by Agata Konczal and Georg Winkel
While the discussion on the European Green Deal has been unexpectedly intertwined with the planning of the Green Recovery from the Covid-19 pandemic, biodiversity conservation and its reconciliation with sustainable forest use is again in the centre of attention of the decision-makers, scientists and the broad society. Again? Or should we rather say – still?
The relationship between biodiversity conservation and wood production is frequently a starting point for conflicts in conservation and forestry, despite many attempts and approaches to reconcile both. This is even more so for places like the Białowieża forest where the conviction about the high level of naturalness and exceptional value of this forest for conservation purposes is shared by scientists. Yet, exactly how conservation should be applied is a source of conflict. The controversy has roots in different understandings of what biodiversity conservation and sustainable management mean between various groups of stakeholders, professionals and scientists. Different values and priorities among stakeholders are combined with, and strengthened by, evidence originating from different, often contradictory sources. The classical approach to hand complicated issues over to science and experts to provide evidence for possible solutions is, in such cases, followed by the question ‘which scientists and whose evidence’?
By creating a space for an open scientific discussion based on scientific evidence regarding the current and future situation in the Białowieża forest, and by identifying consensus and dissent points from the perspective of science, the Białowieża Science Initiative (BSI) tried to establish a model of how to deal with such situations of conflict, not only in the policy arena, but also between scientists and disciplines. The outcome of this initiative – a multi-author evidence paper – has just been published in Biological Conservation.
While for individuals from the scientific community is clear why it is so important to collect and review the scientific evidence, for people not necessarily passionate about the idea of solid science and those with strong own interpretations and beliefs about the Białowieża (and similar) controversies, the aim of the Initiative may sound trivial. In this post, we want to explain that there is still a lot to do for us as scientists and for this, we need to be ready to sit together and talk.
The Białowieża Forest is a special place on the European forest map. The forest is located on the border between Poland and Belarus, covers approx. 1500 km², and it is characterized by remnants of forests with high levels of naturalness; including a high abundance of large and old trees, standing and lying dead-wood, close-to-natural dynamics of forest stands and continuity of tree cover for the last 12,000 years. The Polish part of the forest consists of two main components: The Białowieża National Park (BNP) and the area managed by units of the Polish National Forest Holding. As well as its natural characteristics, the place is well-known for its long conflict. Since the beginning of the 1990s, there have been disagreements over how to manage the forest. There has been a call for an increase of the strictly protected area of the forest, preferably by enlarging the existing National Park with its strict protection to the area currently managed by the “State Forests”. On the other hand, the current management was presented as supporting biodiversity conservation, as well as the local need for fuelwood, non-timber forest products and jobs. The conflict became especially intense after the outbreak of spruce bark beetle and related increase in logging in the State Forests areas, and later also due to the decision by the European Court of Justice to halt logging related to this outbreak. In a simplified perspective, while foresters were advocating for sanitary logging, the conservationists were opposing this and related forest management measures.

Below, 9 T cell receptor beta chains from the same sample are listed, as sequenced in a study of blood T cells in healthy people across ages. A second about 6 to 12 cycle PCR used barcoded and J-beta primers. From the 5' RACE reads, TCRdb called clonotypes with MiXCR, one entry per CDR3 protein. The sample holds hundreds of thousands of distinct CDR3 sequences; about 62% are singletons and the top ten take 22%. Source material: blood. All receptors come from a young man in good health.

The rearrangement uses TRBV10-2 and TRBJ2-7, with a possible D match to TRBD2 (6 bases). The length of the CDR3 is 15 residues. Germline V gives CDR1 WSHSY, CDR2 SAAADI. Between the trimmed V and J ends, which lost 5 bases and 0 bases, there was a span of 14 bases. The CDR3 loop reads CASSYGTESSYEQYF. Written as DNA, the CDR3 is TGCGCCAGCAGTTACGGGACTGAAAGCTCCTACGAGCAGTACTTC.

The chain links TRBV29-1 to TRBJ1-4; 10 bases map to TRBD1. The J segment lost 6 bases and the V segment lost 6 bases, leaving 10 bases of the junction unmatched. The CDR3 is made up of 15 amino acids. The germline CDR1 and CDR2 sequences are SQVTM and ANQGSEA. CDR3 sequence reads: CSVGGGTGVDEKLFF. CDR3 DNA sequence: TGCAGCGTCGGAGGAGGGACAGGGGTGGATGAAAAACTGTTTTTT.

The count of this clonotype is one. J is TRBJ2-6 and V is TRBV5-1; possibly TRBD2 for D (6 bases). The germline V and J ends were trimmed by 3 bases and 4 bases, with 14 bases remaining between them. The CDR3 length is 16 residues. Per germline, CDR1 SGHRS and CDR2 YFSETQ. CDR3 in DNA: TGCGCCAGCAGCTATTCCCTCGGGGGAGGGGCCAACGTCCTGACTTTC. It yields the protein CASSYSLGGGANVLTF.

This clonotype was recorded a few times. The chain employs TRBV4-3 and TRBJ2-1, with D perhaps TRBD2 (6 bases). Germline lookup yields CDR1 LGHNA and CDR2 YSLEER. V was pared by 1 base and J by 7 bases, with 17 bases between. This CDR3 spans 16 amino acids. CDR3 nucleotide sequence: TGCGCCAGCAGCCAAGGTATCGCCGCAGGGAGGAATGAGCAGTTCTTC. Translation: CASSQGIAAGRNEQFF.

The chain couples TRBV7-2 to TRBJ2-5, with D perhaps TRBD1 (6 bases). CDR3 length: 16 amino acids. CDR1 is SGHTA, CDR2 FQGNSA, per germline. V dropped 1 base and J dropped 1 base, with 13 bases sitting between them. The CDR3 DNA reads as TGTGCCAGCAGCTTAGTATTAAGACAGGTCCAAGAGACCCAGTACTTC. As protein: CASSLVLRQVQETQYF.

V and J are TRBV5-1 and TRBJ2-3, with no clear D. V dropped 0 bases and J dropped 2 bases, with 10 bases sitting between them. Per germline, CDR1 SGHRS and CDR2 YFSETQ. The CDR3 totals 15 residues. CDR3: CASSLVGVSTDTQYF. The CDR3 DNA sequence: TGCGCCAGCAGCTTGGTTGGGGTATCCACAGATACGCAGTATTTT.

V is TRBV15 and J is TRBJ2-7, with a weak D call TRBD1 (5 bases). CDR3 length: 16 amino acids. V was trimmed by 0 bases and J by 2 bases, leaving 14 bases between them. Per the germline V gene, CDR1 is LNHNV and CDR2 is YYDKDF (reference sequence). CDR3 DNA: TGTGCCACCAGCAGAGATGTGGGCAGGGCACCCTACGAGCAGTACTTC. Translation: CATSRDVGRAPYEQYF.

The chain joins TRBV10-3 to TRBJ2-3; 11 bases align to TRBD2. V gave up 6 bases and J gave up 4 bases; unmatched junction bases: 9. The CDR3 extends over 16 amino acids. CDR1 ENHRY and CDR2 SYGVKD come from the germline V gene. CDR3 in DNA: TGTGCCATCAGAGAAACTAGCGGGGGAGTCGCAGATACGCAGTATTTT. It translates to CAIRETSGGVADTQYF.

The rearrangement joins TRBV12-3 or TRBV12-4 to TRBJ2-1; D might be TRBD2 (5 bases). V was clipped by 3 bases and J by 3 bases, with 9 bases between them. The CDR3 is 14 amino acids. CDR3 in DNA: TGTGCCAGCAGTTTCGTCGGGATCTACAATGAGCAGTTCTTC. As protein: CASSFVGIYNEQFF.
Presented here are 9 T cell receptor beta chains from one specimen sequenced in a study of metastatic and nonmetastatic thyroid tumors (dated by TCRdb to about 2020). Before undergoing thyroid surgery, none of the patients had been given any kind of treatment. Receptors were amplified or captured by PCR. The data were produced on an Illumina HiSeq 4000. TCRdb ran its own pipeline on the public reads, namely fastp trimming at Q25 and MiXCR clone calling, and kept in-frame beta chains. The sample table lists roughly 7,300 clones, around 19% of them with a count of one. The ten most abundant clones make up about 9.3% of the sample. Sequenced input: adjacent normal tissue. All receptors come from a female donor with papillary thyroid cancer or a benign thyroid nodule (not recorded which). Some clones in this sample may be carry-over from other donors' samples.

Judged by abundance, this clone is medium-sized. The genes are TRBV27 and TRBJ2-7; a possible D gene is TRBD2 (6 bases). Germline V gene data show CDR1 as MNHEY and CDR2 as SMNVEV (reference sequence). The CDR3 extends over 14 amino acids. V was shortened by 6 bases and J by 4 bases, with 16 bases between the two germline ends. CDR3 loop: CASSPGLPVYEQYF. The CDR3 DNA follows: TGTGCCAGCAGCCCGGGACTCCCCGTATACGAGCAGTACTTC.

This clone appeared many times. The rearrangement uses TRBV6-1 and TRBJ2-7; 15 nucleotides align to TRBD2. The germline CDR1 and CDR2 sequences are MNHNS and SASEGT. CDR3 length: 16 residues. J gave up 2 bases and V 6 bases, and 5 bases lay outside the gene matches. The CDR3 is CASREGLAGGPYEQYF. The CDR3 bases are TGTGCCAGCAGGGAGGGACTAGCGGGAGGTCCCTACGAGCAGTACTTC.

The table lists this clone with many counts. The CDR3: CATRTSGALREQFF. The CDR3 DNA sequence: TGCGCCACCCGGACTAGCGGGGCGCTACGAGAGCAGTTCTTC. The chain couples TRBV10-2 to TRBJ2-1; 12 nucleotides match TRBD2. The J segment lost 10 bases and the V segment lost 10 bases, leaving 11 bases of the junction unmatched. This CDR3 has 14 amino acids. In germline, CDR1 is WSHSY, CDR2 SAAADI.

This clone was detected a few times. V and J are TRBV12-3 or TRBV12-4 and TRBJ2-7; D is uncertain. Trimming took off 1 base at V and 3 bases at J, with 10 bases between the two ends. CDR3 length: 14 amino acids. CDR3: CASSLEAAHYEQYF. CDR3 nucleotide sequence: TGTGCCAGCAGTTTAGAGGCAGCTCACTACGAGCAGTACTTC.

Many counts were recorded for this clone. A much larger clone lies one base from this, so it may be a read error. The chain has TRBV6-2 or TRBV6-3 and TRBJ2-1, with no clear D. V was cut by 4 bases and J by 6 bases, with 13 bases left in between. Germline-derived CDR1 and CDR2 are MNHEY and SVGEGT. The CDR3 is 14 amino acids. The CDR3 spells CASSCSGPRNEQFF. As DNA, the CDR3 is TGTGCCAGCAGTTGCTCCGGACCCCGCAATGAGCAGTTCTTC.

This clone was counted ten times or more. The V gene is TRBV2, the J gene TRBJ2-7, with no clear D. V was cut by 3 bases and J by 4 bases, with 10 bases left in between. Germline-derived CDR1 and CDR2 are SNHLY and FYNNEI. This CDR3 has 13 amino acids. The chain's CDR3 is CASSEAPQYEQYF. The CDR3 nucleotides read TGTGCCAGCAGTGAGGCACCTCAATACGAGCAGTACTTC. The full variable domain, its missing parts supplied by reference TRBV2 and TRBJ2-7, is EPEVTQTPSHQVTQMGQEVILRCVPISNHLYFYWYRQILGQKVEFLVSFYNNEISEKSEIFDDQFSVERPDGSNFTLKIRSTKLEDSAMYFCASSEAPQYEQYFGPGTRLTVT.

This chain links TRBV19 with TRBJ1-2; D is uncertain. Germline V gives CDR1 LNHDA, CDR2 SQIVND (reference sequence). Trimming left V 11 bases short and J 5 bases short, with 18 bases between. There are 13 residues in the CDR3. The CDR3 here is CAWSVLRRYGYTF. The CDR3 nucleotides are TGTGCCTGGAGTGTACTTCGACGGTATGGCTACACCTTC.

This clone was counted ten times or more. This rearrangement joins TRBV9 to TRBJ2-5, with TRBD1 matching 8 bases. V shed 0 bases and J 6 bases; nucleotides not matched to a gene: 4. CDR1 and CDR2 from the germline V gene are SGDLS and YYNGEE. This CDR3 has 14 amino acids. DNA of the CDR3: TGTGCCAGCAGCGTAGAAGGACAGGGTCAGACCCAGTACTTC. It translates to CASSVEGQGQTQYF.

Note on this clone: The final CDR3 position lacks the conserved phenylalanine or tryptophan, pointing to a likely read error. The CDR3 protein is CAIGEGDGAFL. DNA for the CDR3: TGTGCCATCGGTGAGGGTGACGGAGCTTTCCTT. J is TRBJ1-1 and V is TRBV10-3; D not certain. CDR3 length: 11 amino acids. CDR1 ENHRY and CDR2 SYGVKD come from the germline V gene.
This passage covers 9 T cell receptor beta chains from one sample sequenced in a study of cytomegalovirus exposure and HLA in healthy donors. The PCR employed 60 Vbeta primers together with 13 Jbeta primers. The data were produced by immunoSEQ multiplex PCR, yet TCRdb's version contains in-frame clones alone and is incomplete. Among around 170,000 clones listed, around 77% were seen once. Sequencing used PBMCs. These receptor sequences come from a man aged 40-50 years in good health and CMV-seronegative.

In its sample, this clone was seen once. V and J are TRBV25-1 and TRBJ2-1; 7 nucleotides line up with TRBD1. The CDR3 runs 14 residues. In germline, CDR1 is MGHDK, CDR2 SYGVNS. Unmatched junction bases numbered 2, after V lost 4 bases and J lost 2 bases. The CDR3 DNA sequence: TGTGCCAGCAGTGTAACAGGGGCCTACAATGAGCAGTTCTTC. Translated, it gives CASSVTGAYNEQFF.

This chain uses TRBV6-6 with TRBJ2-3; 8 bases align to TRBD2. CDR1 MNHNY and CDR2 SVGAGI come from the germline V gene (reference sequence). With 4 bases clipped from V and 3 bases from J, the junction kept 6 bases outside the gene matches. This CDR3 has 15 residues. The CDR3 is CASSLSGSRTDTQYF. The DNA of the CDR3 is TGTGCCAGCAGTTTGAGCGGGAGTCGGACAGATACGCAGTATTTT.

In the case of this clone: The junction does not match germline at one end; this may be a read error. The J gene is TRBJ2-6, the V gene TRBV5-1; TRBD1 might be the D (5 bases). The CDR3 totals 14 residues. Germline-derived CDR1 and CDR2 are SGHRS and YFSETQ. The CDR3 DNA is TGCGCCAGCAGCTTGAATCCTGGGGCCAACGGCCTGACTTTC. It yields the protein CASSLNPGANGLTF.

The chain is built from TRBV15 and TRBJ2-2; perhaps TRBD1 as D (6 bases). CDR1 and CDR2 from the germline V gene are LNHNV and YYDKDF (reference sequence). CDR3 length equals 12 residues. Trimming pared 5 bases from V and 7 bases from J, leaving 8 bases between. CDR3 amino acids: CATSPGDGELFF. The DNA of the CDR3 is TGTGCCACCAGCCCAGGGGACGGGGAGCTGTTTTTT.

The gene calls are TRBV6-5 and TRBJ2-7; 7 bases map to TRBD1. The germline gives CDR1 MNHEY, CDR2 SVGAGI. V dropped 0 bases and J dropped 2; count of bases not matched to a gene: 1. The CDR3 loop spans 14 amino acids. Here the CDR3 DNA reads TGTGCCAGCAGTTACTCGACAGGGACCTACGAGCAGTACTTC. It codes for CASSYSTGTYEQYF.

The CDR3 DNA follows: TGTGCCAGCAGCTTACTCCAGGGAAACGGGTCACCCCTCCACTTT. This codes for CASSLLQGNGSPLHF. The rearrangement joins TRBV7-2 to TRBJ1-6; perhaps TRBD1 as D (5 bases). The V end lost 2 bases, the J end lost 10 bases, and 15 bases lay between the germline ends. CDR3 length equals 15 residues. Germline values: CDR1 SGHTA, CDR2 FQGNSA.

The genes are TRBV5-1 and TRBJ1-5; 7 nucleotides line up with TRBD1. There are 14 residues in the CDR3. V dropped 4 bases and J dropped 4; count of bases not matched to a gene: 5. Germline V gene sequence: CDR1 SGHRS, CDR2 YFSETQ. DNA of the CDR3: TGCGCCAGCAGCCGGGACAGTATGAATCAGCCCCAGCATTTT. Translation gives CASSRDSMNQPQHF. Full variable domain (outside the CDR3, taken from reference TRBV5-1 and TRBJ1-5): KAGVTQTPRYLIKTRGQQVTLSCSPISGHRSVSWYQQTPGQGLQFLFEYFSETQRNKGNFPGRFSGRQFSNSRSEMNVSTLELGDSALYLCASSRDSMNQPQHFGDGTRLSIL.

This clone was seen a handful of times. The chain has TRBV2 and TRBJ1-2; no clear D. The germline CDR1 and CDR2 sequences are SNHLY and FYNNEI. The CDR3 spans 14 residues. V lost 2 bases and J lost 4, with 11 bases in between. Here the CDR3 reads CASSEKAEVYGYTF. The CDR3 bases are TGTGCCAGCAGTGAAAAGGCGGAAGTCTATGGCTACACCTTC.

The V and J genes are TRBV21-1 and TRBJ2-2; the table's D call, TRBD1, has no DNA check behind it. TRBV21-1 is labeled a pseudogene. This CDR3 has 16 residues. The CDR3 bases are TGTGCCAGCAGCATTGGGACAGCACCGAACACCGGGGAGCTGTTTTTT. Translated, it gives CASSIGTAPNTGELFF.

Identifying consensus and dissent
In 2016 and 2017 leading European media (e.g. the British The Guardian and the German Die Zeit) covered the ongoing conflict. The international news coverage accused Polish foresters of logging “the last major primaeval forest in Europe”. Meanwhile, domestic media criticised the willingness of local foresters “to change the national heritage into planks”. The controversy engaged a substantial part of Polish and international society and has had a significant impact on the social perception of forestry and nature conservation in Poland and beyond. While the controversy draws on partially contradicting scientific arguments, researchers presenting diverse views on the management of Białowieża forest rarely meet for joint discussions, but rather support different media or decision-makers. Open discussions between scientists representing different views on the management of the forest to elaborate on scientific consent or dissent points have been hampered by the political nature of the debate.